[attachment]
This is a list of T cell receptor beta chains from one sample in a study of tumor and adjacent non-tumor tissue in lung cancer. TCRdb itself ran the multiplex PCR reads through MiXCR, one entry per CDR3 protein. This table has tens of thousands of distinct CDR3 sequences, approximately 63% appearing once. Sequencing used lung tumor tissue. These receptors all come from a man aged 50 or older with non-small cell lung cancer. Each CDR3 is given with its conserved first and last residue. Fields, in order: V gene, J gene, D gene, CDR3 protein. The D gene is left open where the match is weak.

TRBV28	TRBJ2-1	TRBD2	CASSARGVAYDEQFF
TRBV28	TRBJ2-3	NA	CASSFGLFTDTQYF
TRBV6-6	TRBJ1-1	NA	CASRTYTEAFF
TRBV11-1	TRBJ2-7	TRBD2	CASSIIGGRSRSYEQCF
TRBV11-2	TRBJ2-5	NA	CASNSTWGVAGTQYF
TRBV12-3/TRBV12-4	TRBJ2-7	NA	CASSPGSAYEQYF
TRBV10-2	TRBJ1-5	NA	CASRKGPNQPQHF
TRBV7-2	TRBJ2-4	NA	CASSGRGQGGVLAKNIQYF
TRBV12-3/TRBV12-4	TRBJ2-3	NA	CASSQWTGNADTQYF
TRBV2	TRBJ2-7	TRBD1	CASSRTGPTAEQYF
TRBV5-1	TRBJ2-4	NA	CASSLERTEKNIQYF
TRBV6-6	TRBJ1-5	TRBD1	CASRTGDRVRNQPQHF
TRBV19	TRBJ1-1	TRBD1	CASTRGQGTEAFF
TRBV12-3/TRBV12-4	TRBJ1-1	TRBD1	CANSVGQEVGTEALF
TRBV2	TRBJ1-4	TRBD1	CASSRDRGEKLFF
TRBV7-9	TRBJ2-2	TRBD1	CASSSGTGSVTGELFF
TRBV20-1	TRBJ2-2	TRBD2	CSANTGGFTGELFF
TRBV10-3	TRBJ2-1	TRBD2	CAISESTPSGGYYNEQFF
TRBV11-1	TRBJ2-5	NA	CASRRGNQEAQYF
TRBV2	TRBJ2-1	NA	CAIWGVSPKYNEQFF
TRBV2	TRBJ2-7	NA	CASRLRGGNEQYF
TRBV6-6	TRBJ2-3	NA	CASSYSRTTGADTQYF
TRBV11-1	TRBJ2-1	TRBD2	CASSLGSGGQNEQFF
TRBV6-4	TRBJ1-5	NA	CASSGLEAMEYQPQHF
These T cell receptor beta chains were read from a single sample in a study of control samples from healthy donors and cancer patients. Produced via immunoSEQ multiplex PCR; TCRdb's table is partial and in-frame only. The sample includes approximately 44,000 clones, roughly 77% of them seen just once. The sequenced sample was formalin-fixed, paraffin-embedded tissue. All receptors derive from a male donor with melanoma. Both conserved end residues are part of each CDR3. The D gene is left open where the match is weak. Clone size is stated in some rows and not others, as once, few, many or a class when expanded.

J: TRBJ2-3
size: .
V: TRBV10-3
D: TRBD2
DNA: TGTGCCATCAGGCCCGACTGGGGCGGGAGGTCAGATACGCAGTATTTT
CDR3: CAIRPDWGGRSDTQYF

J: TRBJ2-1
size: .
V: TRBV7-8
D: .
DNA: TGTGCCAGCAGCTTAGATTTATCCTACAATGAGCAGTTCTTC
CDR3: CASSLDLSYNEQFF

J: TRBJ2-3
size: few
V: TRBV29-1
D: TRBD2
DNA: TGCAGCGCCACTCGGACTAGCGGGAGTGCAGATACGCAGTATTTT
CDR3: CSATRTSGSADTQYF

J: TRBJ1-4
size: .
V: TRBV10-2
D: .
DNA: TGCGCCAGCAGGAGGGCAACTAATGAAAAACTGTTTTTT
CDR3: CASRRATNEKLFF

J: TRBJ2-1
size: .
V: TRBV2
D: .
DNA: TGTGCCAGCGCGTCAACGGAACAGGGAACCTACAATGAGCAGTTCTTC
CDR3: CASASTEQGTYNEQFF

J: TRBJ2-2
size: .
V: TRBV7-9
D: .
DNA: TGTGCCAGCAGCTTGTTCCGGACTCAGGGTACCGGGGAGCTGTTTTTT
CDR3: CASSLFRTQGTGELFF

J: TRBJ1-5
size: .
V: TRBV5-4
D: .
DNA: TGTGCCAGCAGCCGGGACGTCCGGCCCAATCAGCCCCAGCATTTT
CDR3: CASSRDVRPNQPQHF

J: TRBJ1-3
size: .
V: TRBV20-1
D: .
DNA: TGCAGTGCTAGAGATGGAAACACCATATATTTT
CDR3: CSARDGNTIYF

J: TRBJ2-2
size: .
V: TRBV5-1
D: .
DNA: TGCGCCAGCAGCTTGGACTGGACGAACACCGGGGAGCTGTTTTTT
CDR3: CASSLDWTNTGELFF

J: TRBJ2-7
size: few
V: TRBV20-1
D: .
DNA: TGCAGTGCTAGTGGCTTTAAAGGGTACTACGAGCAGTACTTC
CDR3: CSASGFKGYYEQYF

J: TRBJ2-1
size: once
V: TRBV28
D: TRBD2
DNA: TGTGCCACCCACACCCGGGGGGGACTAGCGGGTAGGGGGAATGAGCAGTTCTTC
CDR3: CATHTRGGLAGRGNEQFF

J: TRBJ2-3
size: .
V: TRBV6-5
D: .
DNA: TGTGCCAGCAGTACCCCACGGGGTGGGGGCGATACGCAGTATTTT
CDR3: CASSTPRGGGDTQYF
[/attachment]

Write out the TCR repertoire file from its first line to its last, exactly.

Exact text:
This is a list of T cell receptor beta chains from one sample in a study of tumor and adjacent non-tumor tissue in lung cancer. TCRdb itself ran the multiplex PCR reads through MiXCR, one entry per CDR3 protein. This table has tens of thousands of distinct CDR3 sequences, approximately 63% appearing once. Sequencing used lung tumor tissue. These receptors all come from a man aged 50 or older with non-small cell lung cancer. Each CDR3 is given with its conserved first and last residue. Fields, in order: V gene, J gene, D gene, CDR3 protein. The D gene is left open where the match is weak.

TRBV28	TRBJ2-1	TRBD2	CASSARGVAYDEQFF
TRBV28	TRBJ2-3	NA	CASSFGLFTDTQYF
TRBV6-6	TRBJ1-1	NA	CASRTYTEAFF
TRBV11-1	TRBJ2-7	TRBD2	CASSIIGGRSRSYEQCF
TRBV11-2	TRBJ2-5	NA	CASNSTWGVAGTQYF
TRBV12-3/TRBV12-4	TRBJ2-7	NA	CASSPGSAYEQYF
TRBV10-2	TRBJ1-5	NA	CASRKGPNQPQHF
TRBV7-2	TRBJ2-4	NA	CASSGRGQGGVLAKNIQYF
TRBV12-3/TRBV12-4	TRBJ2-3	NA	CASSQWTGNADTQYF
TRBV2	TRBJ2-7	TRBD1	CASSRTGPTAEQYF
TRBV5-1	TRBJ2-4	NA	CASSLERTEKNIQYF
TRBV6-6	TRBJ1-5	TRBD1	CASRTGDRVRNQPQHF
TRBV19	TRBJ1-1	TRBD1	CASTRGQGTEAFF
TRBV12-3/TRBV12-4	TRBJ1-1	TRBD1	CANSVGQEVGTEALF
TRBV2	TRBJ1-4	TRBD1	CASSRDRGEKLFF
TRBV7-9	TRBJ2-2	TRBD1	CASSSGTGSVTGELFF
TRBV20-1	TRBJ2-2	TRBD2	CSANTGGFTGELFF
TRBV10-3	TRBJ2-1	TRBD2	CAISESTPSGGYYNEQFF
TRBV11-1	TRBJ2-5	NA	CASRRGNQEAQYF
TRBV2	TRBJ2-1	NA	CAIWGVSPKYNEQFF
TRBV2	TRBJ2-7	NA	CASRLRGGNEQYF
TRBV6-6	TRBJ2-3	NA	CASSYSRTTGADTQYF
TRBV11-1	TRBJ2-1	TRBD2	CASSLGSGGQNEQFF
TRBV6-4	TRBJ1-5	NA	CASSGLEAMEYQPQHF
These T cell receptor beta chains were read from a single sample in a study of control samples from healthy donors and cancer patients. Produced via immunoSEQ multiplex PCR; TCRdb's table is partial and in-frame only. The sample includes approximately 44,000 clones, roughly 77% of them seen just once. The sequenced sample was formalin-fixed, paraffin-embedded tissue. All receptors derive from a male donor with melanoma. Both conserved end residues are part of each CDR3. The D gene is left open where the match is weak. Clone size is stated in some rows and not others, as once, few, many or a class when expanded.

J: TRBJ2-3
size: .
V: TRBV10-3
D: TRBD2
DNA: TGTGCCATCAGGCCCGACTGGGGCGGGAGGTCAGATACGCAGTATTTT
CDR3: CAIRPDWGGRSDTQYF

J: TRBJ2-1
size: .
V: TRBV7-8
D: .
DNA: TGTGCCAGCAGCTTAGATTTATCCTACAATGAGCAGTTCTTC
CDR3: CASSLDLSYNEQFF

J: TRBJ2-3
size: few
V: TRBV29-1
D: TRBD2
DNA: TGCAGCGCCACTCGGACTAGCGGGAGTGCAGATACGCAGTATTTT
CDR3: CSATRTSGSADTQYF

J: TRBJ1-4
size: .
V: TRBV10-2
D: .
DNA: TGCGCCAGCAGGAGGGCAACTAATGAAAAACTGTTTTTT
CDR3: CASRRATNEKLFF

J: TRBJ2-1
size: .
V: TRBV2
D: .
DNA: TGTGCCAGCGCGTCAACGGAACAGGGAACCTACAATGAGCAGTTCTTC
CDR3: CASASTEQGTYNEQFF

J: TRBJ2-2
size: .
V: TRBV7-9
D: .
DNA: TGTGCCAGCAGCTTGTTCCGGACTCAGGGTACCGGGGAGCTGTTTTTT
CDR3: CASSLFRTQGTGELFF

J: TRBJ1-5
size: .
V: TRBV5-4
D: .
DNA: TGTGCCAGCAGCCGGGACGTCCGGCCCAATCAGCCCCAGCATTTT
CDR3: CASSRDVRPNQPQHF

J: TRBJ1-3
size: .
V: TRBV20-1
D: .
DNA: TGCAGTGCTAGAGATGGAAACACCATATATTTT
CDR3: CSARDGNTIYF

J: TRBJ2-2
size: .
V: TRBV5-1
D: .
DNA: TGCGCCAGCAGCTTGGACTGGACGAACACCGGGGAGCTGTTTTTT
CDR3: CASSLDWTNTGELFF

J: TRBJ2-7
size: few
V: TRBV20-1
D: .
DNA: TGCAGTGCTAGTGGCTTTAAAGGGTACTACGAGCAGTACTTC
CDR3: CSASGFKGYYEQYF

J: TRBJ2-1
size: once
V: TRBV28
D: TRBD2
DNA: TGTGCCACCCACACCCGGGGGGGACTAGCGGGTAGGGGGAATGAGCAGTTCTTC
CDR3: CATHTRGGLAGRGNEQFF

J: TRBJ2-3
size: .
V: TRBV6-5
D: .
DNA: TGTGCCAGCAGTACCCCACGGGGTGGGGGCGATACGCAGTATTTT
CDR3: CASSTPRGGGDTQYF